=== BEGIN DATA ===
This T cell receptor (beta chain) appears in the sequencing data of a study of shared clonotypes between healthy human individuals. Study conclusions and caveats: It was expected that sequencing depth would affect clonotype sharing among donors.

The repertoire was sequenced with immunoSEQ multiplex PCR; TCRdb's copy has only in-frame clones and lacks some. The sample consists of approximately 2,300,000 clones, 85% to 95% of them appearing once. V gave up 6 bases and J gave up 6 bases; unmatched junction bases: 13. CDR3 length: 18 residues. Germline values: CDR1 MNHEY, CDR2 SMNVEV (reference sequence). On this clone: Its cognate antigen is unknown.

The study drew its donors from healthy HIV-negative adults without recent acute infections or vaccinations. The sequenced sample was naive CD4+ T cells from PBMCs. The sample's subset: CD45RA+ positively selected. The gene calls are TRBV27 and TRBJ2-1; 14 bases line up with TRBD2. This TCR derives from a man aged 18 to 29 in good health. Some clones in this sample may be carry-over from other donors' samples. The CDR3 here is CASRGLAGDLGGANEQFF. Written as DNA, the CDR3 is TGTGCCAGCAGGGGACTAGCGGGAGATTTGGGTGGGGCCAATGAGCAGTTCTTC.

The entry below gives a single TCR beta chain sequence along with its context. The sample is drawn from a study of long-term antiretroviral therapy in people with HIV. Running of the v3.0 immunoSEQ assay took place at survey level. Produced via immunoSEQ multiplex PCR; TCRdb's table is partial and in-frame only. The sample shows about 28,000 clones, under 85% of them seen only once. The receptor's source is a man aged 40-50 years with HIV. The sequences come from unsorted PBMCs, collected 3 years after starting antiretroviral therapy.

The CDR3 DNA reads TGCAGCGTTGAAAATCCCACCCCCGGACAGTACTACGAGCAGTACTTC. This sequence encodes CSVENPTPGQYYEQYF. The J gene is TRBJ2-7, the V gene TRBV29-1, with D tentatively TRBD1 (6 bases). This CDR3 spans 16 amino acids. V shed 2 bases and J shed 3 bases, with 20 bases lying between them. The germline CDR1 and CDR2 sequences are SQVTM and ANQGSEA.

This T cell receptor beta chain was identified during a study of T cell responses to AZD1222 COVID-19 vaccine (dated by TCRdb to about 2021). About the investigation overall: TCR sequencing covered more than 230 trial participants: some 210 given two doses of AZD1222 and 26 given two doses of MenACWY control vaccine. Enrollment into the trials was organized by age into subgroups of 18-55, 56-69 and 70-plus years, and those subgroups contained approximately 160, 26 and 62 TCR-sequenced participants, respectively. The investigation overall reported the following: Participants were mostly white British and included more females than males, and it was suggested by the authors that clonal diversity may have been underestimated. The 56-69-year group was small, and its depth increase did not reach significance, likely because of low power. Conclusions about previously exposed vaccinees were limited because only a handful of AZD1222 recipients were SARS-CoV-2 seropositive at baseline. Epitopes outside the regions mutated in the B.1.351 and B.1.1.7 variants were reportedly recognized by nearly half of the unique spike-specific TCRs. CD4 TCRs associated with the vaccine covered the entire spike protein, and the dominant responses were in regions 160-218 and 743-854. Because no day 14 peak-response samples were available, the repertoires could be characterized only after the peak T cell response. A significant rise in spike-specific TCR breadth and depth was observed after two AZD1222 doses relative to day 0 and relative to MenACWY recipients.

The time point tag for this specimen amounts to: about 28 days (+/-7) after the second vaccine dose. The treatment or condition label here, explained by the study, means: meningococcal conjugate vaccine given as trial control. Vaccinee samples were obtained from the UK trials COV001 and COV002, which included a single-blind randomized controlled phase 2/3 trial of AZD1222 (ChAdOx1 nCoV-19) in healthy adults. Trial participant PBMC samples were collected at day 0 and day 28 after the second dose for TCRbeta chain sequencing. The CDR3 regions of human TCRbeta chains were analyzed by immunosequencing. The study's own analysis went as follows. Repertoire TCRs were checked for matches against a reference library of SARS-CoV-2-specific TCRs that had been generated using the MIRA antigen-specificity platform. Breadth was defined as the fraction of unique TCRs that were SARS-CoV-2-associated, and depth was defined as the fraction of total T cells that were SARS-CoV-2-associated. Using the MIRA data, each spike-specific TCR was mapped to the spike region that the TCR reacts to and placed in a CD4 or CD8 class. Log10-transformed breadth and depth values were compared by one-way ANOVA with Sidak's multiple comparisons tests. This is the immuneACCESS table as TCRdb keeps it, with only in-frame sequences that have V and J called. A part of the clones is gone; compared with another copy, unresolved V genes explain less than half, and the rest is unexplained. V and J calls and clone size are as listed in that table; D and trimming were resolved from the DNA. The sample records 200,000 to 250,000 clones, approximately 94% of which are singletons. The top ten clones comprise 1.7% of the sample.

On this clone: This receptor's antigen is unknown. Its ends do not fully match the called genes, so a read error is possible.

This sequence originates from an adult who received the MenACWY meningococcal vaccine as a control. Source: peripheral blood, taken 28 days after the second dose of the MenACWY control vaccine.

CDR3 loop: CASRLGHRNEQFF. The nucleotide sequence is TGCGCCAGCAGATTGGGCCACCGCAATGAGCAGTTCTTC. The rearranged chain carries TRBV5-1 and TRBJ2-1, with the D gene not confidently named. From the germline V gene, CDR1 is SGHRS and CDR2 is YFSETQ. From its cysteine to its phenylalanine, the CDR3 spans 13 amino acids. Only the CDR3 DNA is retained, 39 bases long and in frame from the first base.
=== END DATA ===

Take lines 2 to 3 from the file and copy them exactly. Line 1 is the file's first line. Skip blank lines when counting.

The repertoire was sequenced with immunoSEQ multiplex PCR; TCRdb's copy has only in-frame clones and lacks some. The sample consists of approximately 2,300,000 clones, 85% to 95% of them appearing once. V gave up 6 bases and J gave up 6 bases; unmatched junction bases: 13. CDR3 length: 18 residues. Germline values: CDR1 MNHEY, CDR2 SMNVEV (reference sequence). On this clone: Its cognate antigen is unknown.

The study drew its donors from healthy HIV-negative adults without recent acute infections or vaccinations. The sequenced sample was naive CD4+ T cells from PBMCs. The sample's subset: CD45RA+ positively selected. The gene calls are TRBV27 and TRBJ2-1; 14 bases line up with TRBD2. This TCR derives from a man aged 18 to 29 in good health. Some clones in this sample may be carry-over from other donors' samples. The CDR3 here is CASRGLAGDLGGANEQFF. Written as DNA, the CDR3 is TGTGCCAGCAGGGGACTAGCGGGAGATTTGGGTGGGGCCAATGAGCAGTTCTTC.